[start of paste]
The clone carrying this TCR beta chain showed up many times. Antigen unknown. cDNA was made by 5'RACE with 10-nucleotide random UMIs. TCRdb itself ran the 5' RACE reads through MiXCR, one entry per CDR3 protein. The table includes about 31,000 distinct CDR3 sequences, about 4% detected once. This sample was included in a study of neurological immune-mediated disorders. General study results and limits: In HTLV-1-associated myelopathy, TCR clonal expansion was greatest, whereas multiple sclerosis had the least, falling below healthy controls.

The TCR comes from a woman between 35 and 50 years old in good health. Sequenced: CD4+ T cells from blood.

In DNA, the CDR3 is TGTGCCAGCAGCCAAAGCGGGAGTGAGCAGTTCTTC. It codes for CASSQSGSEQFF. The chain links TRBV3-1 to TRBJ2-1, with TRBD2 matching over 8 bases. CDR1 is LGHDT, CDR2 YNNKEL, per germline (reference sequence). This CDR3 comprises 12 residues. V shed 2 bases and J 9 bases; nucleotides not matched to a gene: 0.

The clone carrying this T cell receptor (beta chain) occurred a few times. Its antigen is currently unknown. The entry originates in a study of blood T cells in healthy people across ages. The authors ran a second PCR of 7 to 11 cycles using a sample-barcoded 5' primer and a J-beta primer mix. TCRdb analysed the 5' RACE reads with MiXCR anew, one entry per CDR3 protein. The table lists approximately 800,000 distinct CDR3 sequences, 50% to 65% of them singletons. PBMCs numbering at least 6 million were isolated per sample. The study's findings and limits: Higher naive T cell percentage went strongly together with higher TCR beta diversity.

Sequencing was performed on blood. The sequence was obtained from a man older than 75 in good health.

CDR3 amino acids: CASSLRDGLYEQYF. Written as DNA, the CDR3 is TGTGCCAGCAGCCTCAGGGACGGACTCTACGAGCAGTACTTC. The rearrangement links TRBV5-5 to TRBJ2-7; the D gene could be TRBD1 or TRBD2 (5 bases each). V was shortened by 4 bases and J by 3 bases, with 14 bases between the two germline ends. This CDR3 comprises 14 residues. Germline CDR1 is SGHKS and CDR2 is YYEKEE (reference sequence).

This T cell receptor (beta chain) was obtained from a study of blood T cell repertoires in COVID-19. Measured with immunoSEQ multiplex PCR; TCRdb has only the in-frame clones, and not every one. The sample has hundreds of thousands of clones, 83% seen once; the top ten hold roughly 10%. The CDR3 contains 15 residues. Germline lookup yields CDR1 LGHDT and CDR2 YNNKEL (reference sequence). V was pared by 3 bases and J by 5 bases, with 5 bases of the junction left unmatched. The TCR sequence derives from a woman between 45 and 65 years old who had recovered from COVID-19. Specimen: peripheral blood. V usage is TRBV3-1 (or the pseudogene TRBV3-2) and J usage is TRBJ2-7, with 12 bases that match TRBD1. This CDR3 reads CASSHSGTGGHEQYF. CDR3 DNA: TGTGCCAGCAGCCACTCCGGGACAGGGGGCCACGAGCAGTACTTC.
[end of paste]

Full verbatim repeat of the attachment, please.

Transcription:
The clone carrying this TCR beta chain showed up many times. Antigen unknown. cDNA was made by 5'RACE with 10-nucleotide random UMIs. TCRdb itself ran the 5' RACE reads through MiXCR, one entry per CDR3 protein. The table includes about 31,000 distinct CDR3 sequences, about 4% detected once. This sample was included in a study of neurological immune-mediated disorders. General study results and limits: In HTLV-1-associated myelopathy, TCR clonal expansion was greatest, whereas multiple sclerosis had the least, falling below healthy controls.

The TCR comes from a woman between 35 and 50 years old in good health. Sequenced: CD4+ T cells from blood.

In DNA, the CDR3 is TGTGCCAGCAGCCAAAGCGGGAGTGAGCAGTTCTTC. It codes for CASSQSGSEQFF. The chain links TRBV3-1 to TRBJ2-1, with TRBD2 matching over 8 bases. CDR1 is LGHDT, CDR2 YNNKEL, per germline (reference sequence). This CDR3 comprises 12 residues. V shed 2 bases and J 9 bases; nucleotides not matched to a gene: 0.

The clone carrying this T cell receptor (beta chain) occurred a few times. Its antigen is currently unknown. The entry originates in a study of blood T cells in healthy people across ages. The authors ran a second PCR of 7 to 11 cycles using a sample-barcoded 5' primer and a J-beta primer mix. TCRdb analysed the 5' RACE reads with MiXCR anew, one entry per CDR3 protein. The table lists approximately 800,000 distinct CDR3 sequences, 50% to 65% of them singletons. PBMCs numbering at least 6 million were isolated per sample. The study's findings and limits: Higher naive T cell percentage went strongly together with higher TCR beta diversity.

Sequencing was performed on blood. The sequence was obtained from a man older than 75 in good health.

CDR3 amino acids: CASSLRDGLYEQYF. Written as DNA, the CDR3 is TGTGCCAGCAGCCTCAGGGACGGACTCTACGAGCAGTACTTC. The rearrangement links TRBV5-5 to TRBJ2-7; the D gene could be TRBD1 or TRBD2 (5 bases each). V was shortened by 4 bases and J by 3 bases, with 14 bases between the two germline ends. This CDR3 comprises 14 residues. Germline CDR1 is SGHKS and CDR2 is YYEKEE (reference sequence).

This T cell receptor (beta chain) was obtained from a study of blood T cell repertoires in COVID-19. Measured with immunoSEQ multiplex PCR; TCRdb has only the in-frame clones, and not every one. The sample has hundreds of thousands of clones, 83% seen once; the top ten hold roughly 10%. The CDR3 contains 15 residues. Germline lookup yields CDR1 LGHDT and CDR2 YNNKEL (reference sequence). V was pared by 3 bases and J by 5 bases, with 5 bases of the junction left unmatched. The TCR sequence derives from a woman between 45 and 65 years old who had recovered from COVID-19. Specimen: peripheral blood. V usage is TRBV3-1 (or the pseudogene TRBV3-2) and J usage is TRBJ2-7, with 12 bases that match TRBD1. This CDR3 reads CASSHSGTGGHEQYF. CDR3 DNA: TGTGCCAGCAGCCACTCCGGGACAGGGGGCCACGAGCAGTACTTC.